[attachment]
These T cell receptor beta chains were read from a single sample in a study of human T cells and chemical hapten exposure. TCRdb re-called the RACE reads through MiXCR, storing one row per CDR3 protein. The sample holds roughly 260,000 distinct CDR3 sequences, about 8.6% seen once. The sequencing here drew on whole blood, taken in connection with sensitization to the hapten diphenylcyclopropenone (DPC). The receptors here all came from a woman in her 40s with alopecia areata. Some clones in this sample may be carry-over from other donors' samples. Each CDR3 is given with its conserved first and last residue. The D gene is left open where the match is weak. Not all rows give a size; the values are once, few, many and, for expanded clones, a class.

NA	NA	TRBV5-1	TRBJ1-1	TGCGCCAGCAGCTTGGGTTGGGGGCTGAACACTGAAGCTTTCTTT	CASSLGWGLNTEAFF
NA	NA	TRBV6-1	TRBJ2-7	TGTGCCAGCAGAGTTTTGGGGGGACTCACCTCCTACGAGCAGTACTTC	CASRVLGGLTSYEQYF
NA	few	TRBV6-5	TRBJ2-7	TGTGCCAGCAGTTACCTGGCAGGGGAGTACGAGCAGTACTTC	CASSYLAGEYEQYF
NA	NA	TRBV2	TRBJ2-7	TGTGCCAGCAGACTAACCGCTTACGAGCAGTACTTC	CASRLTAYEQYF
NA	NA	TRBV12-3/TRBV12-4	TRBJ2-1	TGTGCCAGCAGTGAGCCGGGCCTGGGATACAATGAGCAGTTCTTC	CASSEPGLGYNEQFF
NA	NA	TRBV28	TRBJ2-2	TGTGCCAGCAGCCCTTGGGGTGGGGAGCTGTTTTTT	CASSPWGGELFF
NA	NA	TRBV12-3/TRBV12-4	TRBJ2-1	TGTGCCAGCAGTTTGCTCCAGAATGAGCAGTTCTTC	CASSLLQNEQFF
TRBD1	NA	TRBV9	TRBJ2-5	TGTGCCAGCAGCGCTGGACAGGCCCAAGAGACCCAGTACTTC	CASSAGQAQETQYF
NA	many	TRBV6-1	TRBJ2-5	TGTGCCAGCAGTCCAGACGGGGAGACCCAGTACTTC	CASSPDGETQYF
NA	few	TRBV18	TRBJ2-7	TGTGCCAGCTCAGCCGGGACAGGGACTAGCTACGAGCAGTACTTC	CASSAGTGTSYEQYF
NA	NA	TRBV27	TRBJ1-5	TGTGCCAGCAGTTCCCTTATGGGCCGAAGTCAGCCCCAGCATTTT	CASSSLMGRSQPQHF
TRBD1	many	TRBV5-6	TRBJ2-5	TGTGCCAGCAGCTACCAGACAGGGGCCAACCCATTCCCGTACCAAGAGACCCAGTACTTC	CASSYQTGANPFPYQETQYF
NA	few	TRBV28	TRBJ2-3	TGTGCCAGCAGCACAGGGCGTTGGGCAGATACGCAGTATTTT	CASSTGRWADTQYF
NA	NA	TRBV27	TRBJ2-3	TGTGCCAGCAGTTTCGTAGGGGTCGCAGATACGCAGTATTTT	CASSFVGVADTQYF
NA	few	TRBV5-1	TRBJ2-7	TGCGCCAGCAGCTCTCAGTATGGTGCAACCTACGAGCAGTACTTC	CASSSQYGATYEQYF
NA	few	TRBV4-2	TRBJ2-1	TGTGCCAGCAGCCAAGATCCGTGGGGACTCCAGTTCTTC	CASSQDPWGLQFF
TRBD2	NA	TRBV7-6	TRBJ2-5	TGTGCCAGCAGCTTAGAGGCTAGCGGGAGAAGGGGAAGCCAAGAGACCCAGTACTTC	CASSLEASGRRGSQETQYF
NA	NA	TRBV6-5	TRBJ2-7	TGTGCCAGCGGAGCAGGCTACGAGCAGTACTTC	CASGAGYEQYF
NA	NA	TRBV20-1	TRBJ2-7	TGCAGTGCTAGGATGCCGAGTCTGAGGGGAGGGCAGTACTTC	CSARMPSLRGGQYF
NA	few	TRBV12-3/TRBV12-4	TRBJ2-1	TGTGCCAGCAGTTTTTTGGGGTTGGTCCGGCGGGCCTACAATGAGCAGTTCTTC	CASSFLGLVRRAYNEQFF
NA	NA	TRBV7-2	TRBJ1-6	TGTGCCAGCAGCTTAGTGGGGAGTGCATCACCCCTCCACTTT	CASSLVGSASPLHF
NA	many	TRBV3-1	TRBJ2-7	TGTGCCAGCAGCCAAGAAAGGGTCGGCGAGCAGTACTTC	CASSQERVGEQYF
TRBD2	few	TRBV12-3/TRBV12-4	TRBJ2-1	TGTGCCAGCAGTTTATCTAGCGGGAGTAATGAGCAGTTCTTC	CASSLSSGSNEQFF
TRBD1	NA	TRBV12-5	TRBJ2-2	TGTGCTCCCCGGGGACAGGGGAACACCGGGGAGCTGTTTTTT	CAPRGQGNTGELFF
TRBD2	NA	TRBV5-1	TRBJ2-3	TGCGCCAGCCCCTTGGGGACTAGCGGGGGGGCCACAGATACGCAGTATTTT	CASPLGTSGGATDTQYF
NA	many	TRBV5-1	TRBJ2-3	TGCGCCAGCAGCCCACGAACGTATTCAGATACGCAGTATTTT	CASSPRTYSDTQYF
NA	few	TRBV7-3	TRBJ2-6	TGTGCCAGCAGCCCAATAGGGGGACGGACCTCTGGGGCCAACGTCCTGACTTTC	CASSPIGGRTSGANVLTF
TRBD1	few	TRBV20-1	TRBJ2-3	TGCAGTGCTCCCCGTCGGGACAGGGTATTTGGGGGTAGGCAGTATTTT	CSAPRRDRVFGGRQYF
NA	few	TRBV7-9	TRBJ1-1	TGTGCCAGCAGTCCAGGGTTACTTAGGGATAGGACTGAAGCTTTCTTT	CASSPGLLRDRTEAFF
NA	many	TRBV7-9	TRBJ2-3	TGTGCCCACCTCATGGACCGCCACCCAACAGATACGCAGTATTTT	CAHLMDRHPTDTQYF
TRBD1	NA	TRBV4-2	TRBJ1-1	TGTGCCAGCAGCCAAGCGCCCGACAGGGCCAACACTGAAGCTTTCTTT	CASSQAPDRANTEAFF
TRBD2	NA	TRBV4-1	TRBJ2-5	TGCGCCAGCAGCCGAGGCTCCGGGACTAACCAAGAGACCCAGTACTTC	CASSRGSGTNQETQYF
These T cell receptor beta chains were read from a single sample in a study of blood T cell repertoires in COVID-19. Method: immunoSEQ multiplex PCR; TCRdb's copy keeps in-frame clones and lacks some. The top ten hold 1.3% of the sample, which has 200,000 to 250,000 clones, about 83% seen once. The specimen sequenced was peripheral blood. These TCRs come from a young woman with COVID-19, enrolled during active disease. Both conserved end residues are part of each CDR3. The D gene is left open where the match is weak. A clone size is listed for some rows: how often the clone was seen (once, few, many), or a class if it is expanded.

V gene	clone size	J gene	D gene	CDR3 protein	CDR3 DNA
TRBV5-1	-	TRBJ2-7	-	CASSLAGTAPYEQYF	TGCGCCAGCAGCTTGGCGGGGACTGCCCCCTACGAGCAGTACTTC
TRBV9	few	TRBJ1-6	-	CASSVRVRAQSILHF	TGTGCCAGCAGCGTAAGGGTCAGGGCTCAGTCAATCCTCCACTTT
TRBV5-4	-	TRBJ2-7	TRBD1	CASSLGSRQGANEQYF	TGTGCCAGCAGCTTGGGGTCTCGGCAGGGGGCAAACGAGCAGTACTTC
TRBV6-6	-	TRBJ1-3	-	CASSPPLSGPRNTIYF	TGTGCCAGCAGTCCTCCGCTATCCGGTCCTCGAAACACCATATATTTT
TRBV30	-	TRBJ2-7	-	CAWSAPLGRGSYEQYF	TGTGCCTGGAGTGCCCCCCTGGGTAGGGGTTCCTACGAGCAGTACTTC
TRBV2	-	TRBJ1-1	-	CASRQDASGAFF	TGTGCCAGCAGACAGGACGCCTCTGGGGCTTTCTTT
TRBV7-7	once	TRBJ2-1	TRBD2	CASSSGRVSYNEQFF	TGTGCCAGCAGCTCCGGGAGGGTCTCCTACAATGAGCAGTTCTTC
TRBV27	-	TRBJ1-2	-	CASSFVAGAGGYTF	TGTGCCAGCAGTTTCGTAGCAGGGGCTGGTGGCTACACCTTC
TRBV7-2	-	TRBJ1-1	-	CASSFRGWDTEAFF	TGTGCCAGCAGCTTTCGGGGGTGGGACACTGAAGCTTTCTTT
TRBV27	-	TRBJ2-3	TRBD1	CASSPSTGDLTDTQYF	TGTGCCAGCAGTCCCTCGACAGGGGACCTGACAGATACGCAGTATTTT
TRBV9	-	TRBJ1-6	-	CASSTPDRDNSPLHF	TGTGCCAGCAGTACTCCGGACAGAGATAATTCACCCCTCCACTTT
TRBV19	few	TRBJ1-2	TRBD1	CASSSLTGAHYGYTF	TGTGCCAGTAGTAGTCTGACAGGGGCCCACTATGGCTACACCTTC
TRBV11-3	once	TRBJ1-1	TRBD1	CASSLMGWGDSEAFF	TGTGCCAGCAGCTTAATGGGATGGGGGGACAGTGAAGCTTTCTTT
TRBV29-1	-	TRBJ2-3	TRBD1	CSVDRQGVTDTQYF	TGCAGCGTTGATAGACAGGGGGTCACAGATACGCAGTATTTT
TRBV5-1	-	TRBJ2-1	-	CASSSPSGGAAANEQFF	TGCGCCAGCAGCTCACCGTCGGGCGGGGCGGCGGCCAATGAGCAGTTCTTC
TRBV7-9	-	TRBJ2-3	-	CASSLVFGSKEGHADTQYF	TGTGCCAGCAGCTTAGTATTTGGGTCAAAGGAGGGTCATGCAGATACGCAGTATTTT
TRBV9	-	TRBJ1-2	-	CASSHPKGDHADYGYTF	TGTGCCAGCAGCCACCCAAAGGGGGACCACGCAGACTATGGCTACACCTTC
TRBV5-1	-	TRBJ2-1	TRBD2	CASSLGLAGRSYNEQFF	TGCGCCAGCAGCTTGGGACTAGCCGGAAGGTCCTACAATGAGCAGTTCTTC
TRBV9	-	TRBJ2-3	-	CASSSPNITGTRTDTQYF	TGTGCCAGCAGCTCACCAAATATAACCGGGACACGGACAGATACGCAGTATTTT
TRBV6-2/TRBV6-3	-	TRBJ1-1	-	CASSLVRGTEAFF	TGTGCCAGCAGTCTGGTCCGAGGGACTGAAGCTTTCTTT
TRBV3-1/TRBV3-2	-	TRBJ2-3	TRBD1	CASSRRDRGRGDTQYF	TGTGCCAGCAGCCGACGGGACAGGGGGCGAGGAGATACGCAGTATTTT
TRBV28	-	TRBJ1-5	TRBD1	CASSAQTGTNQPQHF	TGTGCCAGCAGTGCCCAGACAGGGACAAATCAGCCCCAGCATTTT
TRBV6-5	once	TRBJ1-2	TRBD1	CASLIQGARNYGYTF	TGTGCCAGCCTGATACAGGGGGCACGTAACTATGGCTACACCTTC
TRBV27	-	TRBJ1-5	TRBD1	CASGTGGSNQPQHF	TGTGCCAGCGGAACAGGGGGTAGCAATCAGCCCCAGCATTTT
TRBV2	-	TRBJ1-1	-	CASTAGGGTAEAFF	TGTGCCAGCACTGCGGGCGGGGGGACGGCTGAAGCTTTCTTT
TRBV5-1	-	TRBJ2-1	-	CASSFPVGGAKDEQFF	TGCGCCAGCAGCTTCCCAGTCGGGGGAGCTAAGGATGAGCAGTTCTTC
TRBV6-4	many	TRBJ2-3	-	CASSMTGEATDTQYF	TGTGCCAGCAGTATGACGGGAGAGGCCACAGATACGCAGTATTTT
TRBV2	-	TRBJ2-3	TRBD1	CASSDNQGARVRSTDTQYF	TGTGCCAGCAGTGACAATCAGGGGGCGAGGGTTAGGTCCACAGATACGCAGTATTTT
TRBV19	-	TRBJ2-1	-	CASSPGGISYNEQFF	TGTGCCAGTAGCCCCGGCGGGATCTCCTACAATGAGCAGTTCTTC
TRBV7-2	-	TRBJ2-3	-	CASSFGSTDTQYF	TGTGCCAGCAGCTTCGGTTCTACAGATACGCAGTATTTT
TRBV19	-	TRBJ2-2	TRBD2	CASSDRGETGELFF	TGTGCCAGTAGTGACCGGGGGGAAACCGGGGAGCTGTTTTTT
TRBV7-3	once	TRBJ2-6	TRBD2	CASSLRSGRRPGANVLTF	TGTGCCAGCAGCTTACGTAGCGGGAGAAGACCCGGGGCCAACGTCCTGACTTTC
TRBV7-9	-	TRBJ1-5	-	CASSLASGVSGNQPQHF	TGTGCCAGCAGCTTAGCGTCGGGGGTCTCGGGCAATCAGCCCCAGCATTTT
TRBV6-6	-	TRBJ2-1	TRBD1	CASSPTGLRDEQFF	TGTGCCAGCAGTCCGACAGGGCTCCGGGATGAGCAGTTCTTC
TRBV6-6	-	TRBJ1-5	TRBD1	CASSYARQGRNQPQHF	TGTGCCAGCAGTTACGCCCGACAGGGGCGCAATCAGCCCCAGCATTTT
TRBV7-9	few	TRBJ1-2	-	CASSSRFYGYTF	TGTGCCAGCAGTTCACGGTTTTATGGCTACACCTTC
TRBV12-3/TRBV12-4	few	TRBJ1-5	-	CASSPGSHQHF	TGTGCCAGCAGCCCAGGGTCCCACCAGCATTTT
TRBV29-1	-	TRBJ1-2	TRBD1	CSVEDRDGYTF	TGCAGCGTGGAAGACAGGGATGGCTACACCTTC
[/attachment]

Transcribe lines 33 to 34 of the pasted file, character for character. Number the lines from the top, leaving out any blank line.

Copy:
TRBD2	NA	TRBV4-1	TRBJ2-5	TGCGCCAGCAGCCGAGGCTCCGGGACTAACCAAGAGACCCAGTACTTC	CASSRGSGTNQETQYF
These T cell receptor beta chains were read from a single sample in a study of blood T cell repertoires in COVID-19. Method: immunoSEQ multiplex PCR; TCRdb's copy keeps in-frame clones and lacks some. The top ten hold 1.3% of the sample, which has 200,000 to 250,000 clones, about 83% seen once. The specimen sequenced was peripheral blood. These TCRs come from a young woman with COVID-19, enrolled during active disease. Both conserved end residues are part of each CDR3. The D gene is left open where the match is weak. A clone size is listed for some rows: how often the clone was seen (once, few, many), or a class if it is expanded.